In this paper GPS (Global Positioning System)-based methods to measure L-band GPS Signal-to-Noise ratios (SNRs) through different forest canopy conditions are presented. Hemispherical sky-oriented photos (HSOPs) along with GPS receivers are used. Simultaneous GPS observations are collected with one receiver in the open and three inside a forest. Comparing the GPS SNRs observed in the forest to those observed in the open allows for a rapid determination of signal loss. This study includes data from 15 forests and includes two forests with inter-seasonal data. The Signal-to-Noise Ratio Atmospheric Model, Canopy Closure Predictive Model (CCPM), Signal-to-Noise Ratio Forest Index Model (SFIM), and Simplified Signal-to-Noise Ratio Forest Index Model (SSFIM) are presented, along with their corresponding adjusted R2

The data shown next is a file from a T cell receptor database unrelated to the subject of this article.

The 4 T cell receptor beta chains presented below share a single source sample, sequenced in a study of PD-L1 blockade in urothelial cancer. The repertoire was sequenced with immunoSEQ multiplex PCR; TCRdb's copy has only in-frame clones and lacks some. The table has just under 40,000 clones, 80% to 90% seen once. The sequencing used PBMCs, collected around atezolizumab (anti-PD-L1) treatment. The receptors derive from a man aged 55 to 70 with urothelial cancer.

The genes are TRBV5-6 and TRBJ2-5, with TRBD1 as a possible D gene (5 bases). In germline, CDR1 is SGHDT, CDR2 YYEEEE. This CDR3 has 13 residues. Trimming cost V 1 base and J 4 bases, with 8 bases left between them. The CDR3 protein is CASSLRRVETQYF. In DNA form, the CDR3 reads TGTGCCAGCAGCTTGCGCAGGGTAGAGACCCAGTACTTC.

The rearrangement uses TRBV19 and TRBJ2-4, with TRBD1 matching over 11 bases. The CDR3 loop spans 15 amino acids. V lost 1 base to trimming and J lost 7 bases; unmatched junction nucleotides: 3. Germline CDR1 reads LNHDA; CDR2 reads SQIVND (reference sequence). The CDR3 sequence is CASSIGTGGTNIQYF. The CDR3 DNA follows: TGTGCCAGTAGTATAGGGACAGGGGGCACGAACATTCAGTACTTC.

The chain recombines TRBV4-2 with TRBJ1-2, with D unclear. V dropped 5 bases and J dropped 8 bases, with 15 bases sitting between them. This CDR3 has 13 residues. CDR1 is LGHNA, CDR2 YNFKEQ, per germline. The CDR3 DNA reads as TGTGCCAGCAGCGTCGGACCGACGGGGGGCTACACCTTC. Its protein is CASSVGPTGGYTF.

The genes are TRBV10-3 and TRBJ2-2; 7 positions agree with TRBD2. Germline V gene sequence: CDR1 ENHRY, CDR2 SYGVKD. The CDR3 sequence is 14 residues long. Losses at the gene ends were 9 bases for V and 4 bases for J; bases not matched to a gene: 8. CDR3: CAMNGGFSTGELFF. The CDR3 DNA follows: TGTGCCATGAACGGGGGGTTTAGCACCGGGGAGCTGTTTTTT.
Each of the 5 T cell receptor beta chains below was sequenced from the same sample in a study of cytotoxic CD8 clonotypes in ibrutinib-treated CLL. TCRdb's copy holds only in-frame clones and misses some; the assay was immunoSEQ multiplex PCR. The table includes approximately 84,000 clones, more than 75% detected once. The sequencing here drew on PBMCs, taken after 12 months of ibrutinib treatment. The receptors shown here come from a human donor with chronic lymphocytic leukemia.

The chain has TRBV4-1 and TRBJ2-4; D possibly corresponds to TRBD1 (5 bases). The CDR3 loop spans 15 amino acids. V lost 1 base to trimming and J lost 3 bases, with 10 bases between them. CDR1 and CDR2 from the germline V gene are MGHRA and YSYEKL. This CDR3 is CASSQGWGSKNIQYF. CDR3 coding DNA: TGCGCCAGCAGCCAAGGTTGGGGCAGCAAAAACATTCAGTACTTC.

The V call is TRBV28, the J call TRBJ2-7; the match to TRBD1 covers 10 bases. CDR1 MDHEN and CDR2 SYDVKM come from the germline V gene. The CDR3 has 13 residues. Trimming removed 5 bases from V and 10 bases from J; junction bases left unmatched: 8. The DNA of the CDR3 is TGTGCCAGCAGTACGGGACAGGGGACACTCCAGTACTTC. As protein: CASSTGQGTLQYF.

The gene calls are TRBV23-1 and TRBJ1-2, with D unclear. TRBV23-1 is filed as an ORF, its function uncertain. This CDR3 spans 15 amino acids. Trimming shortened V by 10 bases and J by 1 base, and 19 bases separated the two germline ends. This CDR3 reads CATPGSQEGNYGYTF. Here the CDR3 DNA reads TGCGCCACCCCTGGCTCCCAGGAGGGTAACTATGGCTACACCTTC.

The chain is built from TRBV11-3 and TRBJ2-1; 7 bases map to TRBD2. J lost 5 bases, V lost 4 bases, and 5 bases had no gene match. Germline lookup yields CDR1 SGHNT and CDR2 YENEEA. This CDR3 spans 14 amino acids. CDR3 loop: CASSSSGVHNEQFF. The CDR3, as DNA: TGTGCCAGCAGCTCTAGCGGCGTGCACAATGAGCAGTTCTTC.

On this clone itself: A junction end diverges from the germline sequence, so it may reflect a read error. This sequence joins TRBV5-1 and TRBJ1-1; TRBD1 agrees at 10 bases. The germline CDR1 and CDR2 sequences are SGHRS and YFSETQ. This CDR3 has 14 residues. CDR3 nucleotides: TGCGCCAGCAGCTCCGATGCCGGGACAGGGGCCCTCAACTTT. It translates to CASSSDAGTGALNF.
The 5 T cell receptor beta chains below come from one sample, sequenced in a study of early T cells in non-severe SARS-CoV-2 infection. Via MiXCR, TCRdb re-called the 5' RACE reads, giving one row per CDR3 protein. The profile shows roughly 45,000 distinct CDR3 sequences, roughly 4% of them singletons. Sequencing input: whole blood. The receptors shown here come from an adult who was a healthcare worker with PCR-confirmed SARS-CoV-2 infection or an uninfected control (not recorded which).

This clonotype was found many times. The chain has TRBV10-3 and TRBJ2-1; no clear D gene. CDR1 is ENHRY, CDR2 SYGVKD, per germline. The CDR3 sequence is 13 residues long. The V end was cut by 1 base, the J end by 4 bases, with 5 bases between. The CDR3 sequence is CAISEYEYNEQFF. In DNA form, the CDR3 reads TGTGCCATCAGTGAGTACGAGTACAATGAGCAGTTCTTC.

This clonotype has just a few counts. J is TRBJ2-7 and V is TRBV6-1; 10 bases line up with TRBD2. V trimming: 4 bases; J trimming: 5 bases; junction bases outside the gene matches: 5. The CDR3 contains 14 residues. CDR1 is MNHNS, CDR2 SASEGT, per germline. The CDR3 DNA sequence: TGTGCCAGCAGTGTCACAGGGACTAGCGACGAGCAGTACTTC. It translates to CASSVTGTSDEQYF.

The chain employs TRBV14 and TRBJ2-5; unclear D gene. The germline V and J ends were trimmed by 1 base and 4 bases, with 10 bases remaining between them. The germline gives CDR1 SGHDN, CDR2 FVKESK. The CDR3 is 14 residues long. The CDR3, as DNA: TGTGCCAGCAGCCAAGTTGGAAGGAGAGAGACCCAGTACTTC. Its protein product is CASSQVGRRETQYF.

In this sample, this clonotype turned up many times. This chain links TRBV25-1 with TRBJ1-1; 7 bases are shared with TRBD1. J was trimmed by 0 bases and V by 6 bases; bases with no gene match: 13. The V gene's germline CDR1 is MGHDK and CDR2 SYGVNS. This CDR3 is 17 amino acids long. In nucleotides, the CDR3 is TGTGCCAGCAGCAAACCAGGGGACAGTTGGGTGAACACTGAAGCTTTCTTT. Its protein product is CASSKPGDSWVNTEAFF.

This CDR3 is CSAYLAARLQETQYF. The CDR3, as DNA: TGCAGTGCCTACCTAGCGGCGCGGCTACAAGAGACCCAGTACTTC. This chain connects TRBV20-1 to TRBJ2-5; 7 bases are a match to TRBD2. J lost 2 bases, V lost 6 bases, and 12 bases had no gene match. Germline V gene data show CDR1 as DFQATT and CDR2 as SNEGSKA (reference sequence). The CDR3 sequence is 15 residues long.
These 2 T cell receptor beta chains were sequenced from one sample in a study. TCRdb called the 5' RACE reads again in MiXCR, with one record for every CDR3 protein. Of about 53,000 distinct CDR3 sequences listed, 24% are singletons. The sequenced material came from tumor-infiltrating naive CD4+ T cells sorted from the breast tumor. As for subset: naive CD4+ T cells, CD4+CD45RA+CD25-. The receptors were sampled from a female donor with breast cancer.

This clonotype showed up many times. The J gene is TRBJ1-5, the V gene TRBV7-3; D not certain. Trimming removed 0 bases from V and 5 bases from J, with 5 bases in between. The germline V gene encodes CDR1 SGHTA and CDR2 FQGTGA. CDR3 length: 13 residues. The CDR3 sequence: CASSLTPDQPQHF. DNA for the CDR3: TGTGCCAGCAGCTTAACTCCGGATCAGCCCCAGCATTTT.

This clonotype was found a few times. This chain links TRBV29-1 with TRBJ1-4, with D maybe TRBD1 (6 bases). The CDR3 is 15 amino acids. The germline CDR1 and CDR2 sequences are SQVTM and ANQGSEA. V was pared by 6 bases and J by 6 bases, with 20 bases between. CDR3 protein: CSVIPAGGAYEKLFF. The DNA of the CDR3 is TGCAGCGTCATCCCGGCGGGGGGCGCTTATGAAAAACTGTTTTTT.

and Root Mean Square Error (RMSE). As predicted by the CCPM, signals are influenced greatly by the angle of the GPS from the horizon and canopy closure. The results support the use of the CCPM for individual forests but suggest that an initial calibration is needed for a location and time of year due to different absorption characteristics. The results of the SFIM and SSFIM provide an understanding of how different forests attenuate signals and insights into the factors that influence signal absorption.
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